The second installment of Spooky Tales from the Mudd House should be an en-light-ening experience! The story comes to us from our founder, Mrs. Louise Mudd-Arehart. In the August 1978 edition (Vol. 1, No.2) of the Dr. Samuel A. Mudd Society newsletter, she related several turn of the 20th century stories of a mysterious “light” that seemed to occupy the area of the museum.
Louise was one of Dr. Mudd’s grandchildren and was the daughter of Samuel A. Mudd II. Her father took over the farm when the doctor passed away in 1883. Louise recalled first learning of the “light” as a small child. She noted, “I recall Papa (Samuel A. Mudd II) calling the family together and showing us the ‘Light.’ It was an eerie feeling I recalled as I climbed up the five board fencing by the well house to see the ‘Light,’ as it went around (maybe into) the barns and along the fence line.”
Mrs. Arehart went on to provide several accounts from neighbors to corroborate her story. The first involved a nephew of Dr. Mudd named Joe Gardiner. According to Louise, Joe lived in “Oak Hill,” the former home of the doctor’s father. He once boasted to a neighbor that “there was a ghost over on the Dr. Sam farm,” stating that a light “used to go into the Dr. Samuel A. Mudd House, all through the rooms, around the house and down through the fields.”
Joe had a close encounter with the “Light.” He related that on one occasion he and his sister were on their way home from St. Peter’s Church near nightfall. When they reached the old St. Peter’s Cemetery, the “Light” suddenly came out of the graveyard and fixed itself near the top of the buggy. Then, the siblings noted that the “Light” began moving around their carriage. Alarmed, Joe’s sister exclaimed, “Joe, we have to get home, what do we do?” Joe put the reigns to the horse and headed south as fast as he could. Allegedly, the “Light” followed them down the road for some distance before it ultimately turned into the Zekiah Swamp and vanished.
Another tale of the “Light” involved a neighbor named Fred Bender. Mr. Bender moved on to the farm adjacent to Oak Hill in 1910. One day he was in the fields with a hired worker named Ambrose Gross. Bender remembered that Ambrose looked up and shouted “look at that light going over Mr. Joe’s (Gardiner) field.” The “Light” passed Joe’s house (Oak Hill) and headed north toward the Mudd house. The two men chased the “Light” as fast as they could, but were stopped by the flooded stream that connected the two farms. Today, modern visitors pass over this stream as the travel south on Dr. Samuel A. Mudd Road.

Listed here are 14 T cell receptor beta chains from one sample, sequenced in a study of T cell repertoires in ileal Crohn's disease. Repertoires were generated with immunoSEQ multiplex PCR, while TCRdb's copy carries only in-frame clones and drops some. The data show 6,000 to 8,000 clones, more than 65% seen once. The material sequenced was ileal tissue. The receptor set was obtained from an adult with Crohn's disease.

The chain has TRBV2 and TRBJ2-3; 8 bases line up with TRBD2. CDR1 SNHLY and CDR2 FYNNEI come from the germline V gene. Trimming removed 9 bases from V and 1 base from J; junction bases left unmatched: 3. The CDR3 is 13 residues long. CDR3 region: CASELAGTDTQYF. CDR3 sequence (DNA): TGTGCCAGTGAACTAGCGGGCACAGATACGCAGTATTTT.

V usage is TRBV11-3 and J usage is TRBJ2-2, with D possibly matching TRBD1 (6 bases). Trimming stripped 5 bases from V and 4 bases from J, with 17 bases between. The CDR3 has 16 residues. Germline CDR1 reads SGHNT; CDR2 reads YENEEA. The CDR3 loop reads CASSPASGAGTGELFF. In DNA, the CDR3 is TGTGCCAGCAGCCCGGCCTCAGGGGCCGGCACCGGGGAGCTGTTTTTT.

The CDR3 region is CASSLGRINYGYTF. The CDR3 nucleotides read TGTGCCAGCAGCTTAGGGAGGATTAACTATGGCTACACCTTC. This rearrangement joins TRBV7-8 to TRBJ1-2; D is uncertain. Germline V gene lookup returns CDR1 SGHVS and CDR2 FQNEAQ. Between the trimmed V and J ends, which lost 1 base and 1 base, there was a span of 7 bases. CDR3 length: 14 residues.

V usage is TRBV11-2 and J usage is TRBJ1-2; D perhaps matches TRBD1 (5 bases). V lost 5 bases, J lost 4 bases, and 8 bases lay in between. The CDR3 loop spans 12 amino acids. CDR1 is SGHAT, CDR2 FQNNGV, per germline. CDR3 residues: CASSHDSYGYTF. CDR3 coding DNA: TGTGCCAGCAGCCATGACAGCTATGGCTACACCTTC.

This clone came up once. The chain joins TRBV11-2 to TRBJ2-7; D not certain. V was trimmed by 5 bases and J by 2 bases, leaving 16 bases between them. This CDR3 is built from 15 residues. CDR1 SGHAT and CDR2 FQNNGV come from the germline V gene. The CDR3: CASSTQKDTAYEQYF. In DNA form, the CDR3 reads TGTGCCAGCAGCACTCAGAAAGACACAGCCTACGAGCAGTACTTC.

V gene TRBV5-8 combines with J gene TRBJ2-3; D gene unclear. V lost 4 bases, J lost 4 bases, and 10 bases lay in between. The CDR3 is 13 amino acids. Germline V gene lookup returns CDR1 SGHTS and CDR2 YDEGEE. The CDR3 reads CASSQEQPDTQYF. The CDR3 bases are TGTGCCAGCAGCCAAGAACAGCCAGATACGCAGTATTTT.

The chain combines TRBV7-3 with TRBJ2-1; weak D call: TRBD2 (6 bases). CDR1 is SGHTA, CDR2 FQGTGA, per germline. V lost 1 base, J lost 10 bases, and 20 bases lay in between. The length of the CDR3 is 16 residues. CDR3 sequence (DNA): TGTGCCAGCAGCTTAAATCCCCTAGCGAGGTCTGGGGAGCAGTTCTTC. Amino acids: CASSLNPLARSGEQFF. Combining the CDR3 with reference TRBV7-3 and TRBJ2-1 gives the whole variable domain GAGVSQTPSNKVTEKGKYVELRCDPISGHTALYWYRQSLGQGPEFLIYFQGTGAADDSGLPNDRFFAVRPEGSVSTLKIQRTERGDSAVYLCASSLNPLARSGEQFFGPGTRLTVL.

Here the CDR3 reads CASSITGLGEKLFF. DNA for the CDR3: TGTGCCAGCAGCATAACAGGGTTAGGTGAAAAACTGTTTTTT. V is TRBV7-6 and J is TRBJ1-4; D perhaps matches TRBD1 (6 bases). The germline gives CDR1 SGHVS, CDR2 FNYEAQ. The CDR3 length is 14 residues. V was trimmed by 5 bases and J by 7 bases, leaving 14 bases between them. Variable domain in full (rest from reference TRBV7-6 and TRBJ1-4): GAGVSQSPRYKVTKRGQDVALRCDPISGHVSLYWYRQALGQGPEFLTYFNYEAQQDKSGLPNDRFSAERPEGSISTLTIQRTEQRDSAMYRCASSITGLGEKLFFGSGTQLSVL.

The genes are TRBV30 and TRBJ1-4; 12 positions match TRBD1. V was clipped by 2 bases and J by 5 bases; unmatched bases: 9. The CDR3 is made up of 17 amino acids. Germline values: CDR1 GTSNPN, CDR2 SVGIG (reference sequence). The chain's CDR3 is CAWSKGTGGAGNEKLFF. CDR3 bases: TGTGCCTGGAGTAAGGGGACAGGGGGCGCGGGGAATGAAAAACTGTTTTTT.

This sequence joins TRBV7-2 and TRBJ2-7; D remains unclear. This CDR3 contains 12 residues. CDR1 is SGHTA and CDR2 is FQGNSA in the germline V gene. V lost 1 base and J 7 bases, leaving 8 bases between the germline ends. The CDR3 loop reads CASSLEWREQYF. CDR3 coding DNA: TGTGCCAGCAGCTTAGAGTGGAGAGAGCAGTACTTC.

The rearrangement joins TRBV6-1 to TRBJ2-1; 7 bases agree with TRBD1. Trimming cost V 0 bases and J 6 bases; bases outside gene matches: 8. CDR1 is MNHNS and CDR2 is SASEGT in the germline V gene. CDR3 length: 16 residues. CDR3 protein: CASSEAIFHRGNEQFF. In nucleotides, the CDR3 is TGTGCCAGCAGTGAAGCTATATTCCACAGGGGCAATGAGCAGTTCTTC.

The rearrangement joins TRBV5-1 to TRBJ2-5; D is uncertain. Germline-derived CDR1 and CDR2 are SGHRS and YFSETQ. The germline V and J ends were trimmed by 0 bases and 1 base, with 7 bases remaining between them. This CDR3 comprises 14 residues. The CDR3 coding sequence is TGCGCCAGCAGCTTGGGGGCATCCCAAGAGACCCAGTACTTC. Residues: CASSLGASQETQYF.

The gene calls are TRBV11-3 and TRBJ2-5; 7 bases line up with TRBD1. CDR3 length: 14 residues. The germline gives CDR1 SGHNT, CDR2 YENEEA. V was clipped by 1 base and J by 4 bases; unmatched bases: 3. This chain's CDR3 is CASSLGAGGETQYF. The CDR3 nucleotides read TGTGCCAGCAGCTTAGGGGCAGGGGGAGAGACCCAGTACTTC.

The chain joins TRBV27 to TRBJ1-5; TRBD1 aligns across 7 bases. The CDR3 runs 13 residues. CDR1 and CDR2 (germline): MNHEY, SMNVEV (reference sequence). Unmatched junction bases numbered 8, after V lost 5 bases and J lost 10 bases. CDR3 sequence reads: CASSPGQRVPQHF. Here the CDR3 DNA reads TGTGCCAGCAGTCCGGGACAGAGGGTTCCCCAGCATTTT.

The final story concerning the “Light” regards its near capture. Mr. Bender and another neighbor named Mr. Petzold spotted the “Light” hovering over a cornfield. The two men decided to arm themselves and “went over to the big wood pile and got a big clump of wood and started following the ‘Light’-going slow.” The “Light” entered one of the barns on the Oak Hill property. The two men rushed to the building hurried as fast as they could saying “now we can catch it.” When they arrived at the closed barn door, the “Light” shot out of the building and disappeared into the swamp.
While the story of the “Light” may not be as sensational as Booth’s ghost sleeping in an upstairs bedroom (see part I), it seems to have been a mainstay in the neighborhood around the turn of the 20th century. We hope you found our second Spooky Tale as en-light-ening as we did. However, like any good story teller…we’ve saved the best for last!
Thank you for reading and stay tuned for part III!